Cheap PJ screen question

Discussion in 'Projectors, Screens & Video Processors' started by jackuzi, Nov 12, 2002.

  1. jackuzi

    jackuzi
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    Jessops are doing a 70 inch PJ screen on a tripod for £69.99. The same screen as wall mounted is £119.90.

    Right here comes the stupid question....

    Is it not possible to hack the screen off the tripod and wall mount it perhaps using pipe clamps or something.

    Okay, i realise that the screen would need to be 'hooked' open but hasn't anyone done this for a 'cheap' screen solution?

    Cheers peeps,

    Uzi
     
  2. Peter Parker

    Peter Parker
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    If you want to make something cheap with a gain of around unity, then make a wooden frame and stretch 'blackout' cloth over it, and staple it to the back of the frame.

    An 84 inch wide 16:9 screen cost me £28 to make all in. I've some pics of it on my web-site. Blackout cloth can be bought from most curtain shops and is white cloth one side, and an off-white vinyl the other.

    Alternatively, you could make a frame and stretch/staple the Jessops screen material over it.

    HTH

    Gary.
     
  3. jackuzi

    jackuzi
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    Cheers for the reply Gary,

    I would go down this route but as my home cinema is set up in my lounge, I really do need a screen that can be put away. The only option for me is a retractable wall mounted screen.

    I have been looking into white blackout blinds. I've found one for £41 (180cm x 177cm). Not sure if this would be okay.

    Other than that, I may be getting offered a new (cosmetic damage) wall mounted screen for £90.

    God it's frustrating when your trying to get something acceptable and don't really have the spondoolies to spend over £100 on a screen.

    Thing is, I only spent £375 on my PJ, which is great.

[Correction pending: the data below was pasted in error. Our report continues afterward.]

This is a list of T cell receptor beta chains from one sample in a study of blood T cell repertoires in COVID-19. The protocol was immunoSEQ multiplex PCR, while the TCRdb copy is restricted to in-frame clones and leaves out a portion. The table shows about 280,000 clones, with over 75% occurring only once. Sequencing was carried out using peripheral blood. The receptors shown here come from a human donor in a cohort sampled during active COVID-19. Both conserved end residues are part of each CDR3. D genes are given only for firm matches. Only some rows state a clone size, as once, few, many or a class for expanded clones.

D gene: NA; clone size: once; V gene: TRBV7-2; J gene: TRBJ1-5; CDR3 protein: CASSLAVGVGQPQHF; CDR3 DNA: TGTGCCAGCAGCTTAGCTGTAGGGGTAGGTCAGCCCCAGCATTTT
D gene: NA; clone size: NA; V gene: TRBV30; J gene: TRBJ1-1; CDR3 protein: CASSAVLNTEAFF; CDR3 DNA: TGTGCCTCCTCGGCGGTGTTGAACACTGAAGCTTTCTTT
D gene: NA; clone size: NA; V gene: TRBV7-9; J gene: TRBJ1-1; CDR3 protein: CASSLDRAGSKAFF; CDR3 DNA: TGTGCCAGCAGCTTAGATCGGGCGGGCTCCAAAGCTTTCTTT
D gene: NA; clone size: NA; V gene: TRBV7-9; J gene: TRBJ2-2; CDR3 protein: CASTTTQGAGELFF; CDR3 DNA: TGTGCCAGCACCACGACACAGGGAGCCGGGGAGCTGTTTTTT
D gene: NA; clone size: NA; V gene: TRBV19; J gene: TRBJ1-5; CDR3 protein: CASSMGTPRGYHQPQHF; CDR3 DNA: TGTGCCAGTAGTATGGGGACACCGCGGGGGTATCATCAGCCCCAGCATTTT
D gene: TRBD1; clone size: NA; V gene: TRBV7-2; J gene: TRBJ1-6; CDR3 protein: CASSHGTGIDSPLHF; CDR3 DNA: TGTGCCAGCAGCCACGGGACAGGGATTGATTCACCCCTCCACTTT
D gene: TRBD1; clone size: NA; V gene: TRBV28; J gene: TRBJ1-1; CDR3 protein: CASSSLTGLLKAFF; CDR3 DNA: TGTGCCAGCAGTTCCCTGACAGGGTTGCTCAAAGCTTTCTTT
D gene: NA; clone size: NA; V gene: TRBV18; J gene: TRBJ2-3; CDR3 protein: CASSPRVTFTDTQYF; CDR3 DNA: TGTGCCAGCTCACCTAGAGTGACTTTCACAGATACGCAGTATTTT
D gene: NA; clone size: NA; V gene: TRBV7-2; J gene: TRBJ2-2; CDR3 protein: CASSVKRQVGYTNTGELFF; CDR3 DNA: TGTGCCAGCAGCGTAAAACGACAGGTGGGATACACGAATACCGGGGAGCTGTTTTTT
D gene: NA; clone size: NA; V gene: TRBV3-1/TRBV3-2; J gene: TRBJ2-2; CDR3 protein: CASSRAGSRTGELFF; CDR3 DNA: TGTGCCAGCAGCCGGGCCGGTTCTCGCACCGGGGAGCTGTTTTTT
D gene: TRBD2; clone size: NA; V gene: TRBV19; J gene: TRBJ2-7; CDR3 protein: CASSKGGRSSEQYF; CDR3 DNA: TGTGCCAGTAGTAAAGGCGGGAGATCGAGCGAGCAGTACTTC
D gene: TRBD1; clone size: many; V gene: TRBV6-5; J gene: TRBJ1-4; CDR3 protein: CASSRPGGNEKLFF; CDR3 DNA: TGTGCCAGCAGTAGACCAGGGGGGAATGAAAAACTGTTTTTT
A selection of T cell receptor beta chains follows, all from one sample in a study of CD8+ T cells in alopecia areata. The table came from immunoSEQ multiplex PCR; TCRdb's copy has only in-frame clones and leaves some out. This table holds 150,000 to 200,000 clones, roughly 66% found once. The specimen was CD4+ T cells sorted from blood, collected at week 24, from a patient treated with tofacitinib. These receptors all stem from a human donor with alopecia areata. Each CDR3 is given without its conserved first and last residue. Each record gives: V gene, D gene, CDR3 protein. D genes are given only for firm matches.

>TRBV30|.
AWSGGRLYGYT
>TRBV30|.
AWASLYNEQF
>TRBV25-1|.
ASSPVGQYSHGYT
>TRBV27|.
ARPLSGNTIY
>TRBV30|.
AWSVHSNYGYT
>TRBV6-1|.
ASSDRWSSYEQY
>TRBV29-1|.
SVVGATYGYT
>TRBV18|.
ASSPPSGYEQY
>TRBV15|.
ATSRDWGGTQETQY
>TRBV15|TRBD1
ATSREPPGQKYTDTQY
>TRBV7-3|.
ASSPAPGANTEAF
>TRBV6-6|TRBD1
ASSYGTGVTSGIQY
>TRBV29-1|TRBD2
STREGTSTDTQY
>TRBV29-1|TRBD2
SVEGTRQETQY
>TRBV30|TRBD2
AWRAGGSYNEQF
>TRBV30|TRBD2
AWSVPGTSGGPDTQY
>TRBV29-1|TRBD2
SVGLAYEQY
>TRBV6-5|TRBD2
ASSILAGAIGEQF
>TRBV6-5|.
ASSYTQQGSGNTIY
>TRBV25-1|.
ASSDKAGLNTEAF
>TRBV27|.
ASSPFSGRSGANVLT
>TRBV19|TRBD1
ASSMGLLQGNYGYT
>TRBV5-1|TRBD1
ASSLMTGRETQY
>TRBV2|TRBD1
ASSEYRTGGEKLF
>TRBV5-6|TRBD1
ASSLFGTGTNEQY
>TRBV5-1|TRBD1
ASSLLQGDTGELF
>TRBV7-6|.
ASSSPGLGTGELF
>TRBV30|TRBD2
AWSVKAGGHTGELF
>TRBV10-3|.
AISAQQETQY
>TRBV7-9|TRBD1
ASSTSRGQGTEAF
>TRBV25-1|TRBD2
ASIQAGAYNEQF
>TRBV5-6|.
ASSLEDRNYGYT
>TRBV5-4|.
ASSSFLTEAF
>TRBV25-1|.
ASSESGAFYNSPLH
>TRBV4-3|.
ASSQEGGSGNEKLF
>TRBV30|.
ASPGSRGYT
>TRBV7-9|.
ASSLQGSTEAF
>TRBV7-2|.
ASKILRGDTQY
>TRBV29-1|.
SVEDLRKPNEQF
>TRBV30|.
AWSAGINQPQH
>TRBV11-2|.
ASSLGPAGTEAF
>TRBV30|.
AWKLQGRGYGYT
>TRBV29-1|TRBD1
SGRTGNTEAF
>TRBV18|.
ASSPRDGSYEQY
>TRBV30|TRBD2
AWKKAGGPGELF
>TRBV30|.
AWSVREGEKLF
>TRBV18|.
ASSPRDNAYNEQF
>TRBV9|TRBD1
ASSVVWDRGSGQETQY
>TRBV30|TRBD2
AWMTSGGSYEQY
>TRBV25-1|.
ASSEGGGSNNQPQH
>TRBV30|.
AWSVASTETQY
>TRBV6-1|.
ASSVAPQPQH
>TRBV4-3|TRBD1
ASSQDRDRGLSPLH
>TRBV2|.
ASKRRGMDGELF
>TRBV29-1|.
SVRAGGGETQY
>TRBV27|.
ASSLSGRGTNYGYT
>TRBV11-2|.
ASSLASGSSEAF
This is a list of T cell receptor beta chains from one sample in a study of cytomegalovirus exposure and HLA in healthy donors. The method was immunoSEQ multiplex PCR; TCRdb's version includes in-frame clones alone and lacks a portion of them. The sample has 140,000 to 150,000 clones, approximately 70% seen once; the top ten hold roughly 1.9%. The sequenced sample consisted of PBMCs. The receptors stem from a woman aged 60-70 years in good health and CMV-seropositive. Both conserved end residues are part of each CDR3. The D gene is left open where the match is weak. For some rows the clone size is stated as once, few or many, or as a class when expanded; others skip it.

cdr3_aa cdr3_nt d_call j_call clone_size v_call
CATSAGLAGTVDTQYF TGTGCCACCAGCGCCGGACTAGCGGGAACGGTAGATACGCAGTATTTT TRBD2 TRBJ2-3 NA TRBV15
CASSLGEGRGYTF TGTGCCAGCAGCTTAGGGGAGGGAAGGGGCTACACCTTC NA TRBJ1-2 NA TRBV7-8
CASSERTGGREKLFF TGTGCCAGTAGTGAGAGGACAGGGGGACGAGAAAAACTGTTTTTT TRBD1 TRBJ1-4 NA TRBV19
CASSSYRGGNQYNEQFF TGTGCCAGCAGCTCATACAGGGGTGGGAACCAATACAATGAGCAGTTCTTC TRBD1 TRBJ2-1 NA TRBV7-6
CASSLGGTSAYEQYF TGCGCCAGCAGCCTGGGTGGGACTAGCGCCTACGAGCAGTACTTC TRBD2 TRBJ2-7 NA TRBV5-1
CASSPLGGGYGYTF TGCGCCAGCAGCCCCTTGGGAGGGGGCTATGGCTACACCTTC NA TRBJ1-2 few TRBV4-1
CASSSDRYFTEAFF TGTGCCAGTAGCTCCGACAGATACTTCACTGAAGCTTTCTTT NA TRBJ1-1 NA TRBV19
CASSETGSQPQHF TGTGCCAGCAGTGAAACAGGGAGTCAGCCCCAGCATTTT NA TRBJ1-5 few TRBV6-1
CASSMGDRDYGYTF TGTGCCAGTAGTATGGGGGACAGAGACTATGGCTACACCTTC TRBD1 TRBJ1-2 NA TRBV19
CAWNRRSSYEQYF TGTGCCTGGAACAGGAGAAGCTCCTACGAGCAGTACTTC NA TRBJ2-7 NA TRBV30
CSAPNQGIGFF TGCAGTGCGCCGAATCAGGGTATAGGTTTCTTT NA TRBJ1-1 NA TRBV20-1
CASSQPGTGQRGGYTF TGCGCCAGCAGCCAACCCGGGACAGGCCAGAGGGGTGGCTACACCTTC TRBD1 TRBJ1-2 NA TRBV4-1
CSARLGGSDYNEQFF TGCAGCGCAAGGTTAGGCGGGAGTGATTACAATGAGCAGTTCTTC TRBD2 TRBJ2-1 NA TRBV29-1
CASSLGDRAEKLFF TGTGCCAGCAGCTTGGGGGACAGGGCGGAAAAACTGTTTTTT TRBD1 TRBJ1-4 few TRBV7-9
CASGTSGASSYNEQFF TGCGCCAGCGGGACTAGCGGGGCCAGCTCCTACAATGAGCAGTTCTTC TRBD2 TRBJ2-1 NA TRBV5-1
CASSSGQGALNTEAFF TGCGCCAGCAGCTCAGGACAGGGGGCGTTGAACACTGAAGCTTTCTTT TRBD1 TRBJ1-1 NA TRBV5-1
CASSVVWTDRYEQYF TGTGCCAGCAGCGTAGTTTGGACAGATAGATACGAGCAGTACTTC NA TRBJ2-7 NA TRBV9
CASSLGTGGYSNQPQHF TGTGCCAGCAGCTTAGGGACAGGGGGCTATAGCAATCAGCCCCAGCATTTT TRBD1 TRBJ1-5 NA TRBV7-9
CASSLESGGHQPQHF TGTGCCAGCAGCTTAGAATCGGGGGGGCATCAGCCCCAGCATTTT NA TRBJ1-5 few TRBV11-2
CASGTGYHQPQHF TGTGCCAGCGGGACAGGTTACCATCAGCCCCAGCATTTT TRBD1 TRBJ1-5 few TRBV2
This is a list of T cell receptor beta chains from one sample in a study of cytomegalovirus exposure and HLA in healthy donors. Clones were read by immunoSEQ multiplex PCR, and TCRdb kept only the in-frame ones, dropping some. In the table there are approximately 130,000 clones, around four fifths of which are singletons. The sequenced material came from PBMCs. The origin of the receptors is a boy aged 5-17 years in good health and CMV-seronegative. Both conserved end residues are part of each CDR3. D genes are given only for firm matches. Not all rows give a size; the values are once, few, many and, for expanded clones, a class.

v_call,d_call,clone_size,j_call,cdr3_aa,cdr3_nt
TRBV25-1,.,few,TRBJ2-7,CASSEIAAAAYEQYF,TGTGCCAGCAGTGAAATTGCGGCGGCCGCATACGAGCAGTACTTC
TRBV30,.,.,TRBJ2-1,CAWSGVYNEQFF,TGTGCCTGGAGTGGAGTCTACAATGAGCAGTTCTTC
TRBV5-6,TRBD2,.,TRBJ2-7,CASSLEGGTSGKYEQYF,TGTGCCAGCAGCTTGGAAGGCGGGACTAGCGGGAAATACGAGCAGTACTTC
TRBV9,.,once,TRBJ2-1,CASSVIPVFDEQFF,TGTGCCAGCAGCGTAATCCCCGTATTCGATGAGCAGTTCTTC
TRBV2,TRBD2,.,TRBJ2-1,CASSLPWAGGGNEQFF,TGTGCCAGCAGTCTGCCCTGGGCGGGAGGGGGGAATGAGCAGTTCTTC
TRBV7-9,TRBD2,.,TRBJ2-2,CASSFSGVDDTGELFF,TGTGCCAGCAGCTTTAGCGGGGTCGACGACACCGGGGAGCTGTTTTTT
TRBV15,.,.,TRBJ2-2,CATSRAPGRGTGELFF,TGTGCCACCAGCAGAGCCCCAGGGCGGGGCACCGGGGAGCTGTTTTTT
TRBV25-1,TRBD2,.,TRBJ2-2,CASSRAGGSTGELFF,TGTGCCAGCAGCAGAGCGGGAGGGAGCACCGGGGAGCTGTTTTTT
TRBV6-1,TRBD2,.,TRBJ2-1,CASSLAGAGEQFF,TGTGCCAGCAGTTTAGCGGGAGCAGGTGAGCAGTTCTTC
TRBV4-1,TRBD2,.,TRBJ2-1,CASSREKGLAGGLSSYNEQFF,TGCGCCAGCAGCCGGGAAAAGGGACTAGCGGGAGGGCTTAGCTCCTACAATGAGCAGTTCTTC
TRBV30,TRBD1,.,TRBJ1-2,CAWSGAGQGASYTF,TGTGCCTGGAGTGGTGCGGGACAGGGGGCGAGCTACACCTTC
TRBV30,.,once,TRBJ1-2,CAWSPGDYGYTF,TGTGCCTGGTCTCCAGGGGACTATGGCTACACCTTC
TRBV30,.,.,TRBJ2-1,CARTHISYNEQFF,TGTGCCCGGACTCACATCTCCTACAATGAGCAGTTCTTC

Oh well, watch this space....

    Glen
     
  4. richard plumb

    richard plumb
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    I have my blackout cloth, and some black material for frame cladding, but need to buy some wood now.

    What sizes are recommended for thickness - eg, 1x2" etc?

    Also, is 2400mm the longest you can get?


    How heavy would this screen be? I'd need to prop it or hang it over the mantlepiece when used, but it will be wider than the chimney breast, so it'll need to come down for storage when not in use. Will it be too heavy to easily put up and take down (and walk upstairs for storage when not being used)?
     
  5. theritz

    theritz
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    Hi Richard Plumb,

    I've got a homemade screen made with a frame and blackout lining.

    The frame is made from 2 x 1, with triangular "gussets" (ooeerr)
    made from 6mm MDF at the corners - the triangles are glued and pinned to the back of the frame at the corners. I also braced the frame by adding two pieces at the back - this prevents the frame from warping under the tension of the material and also holds the screen out from the wall and gives the floating effect. The Black border is added by putting an extra frame over the front of the screen. 2x1s are fine for the job - its light, but once its on the wall its not going to get knocked around.